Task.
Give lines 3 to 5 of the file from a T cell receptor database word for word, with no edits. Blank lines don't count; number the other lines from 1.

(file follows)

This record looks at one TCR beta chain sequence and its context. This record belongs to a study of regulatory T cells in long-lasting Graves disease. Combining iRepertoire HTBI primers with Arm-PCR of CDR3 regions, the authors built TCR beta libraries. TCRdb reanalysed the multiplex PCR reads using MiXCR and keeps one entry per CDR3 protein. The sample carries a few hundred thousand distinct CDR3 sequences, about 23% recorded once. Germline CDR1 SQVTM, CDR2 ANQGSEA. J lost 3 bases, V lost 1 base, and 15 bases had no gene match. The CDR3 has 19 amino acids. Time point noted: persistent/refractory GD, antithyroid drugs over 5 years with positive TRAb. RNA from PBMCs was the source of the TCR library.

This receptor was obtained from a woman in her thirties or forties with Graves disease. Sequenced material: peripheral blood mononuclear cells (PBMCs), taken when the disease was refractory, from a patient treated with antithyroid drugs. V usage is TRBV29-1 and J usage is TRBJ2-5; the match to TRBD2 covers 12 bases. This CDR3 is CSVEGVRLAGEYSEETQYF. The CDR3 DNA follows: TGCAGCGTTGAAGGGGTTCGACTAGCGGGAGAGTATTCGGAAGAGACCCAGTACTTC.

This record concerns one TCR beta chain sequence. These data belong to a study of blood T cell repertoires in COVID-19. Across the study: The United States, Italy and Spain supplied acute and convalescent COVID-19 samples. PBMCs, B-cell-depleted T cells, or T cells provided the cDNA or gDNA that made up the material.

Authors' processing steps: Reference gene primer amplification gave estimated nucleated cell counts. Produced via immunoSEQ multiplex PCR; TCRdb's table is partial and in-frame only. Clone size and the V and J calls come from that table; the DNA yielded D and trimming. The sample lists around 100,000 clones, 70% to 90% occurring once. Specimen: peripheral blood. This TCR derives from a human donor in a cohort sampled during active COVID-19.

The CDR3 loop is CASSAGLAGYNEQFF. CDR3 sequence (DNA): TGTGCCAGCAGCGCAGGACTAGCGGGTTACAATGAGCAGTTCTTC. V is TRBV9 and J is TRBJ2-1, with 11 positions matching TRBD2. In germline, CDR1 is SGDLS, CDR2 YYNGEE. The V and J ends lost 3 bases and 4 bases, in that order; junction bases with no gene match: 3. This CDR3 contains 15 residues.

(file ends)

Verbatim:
This record concerns one TCR beta chain sequence. These data belong to a study of blood T cell repertoires in COVID-19. Across the study: The United States, Italy and Spain supplied acute and convalescent COVID-19 samples. PBMCs, B-cell-depleted T cells, or T cells provided the cDNA or gDNA that made up the material.

Authors' processing steps: Reference gene primer amplification gave estimated nucleated cell counts. Produced via immunoSEQ multiplex PCR; TCRdb's table is partial and in-frame only. Clone size and the V and J calls come from that table; the DNA yielded D and trimming. The sample lists around 100,000 clones, 70% to 90% occurring once. Specimen: peripheral blood. This TCR derives from a human donor in a cohort sampled during active COVID-19.

The CDR3 loop is CASSAGLAGYNEQFF. CDR3 sequence (DNA): TGTGCCAGCAGCGCAGGACTAGCGGGTTACAATGAGCAGTTCTTC. V is TRBV9 and J is TRBJ2-1, with 11 positions matching TRBD2. In germline, CDR1 is SGDLS, CDR2 YYNGEE. The V and J ends lost 3 bases and 4 bases, in that order; junction bases with no gene match: 3. This CDR3 contains 15 residues.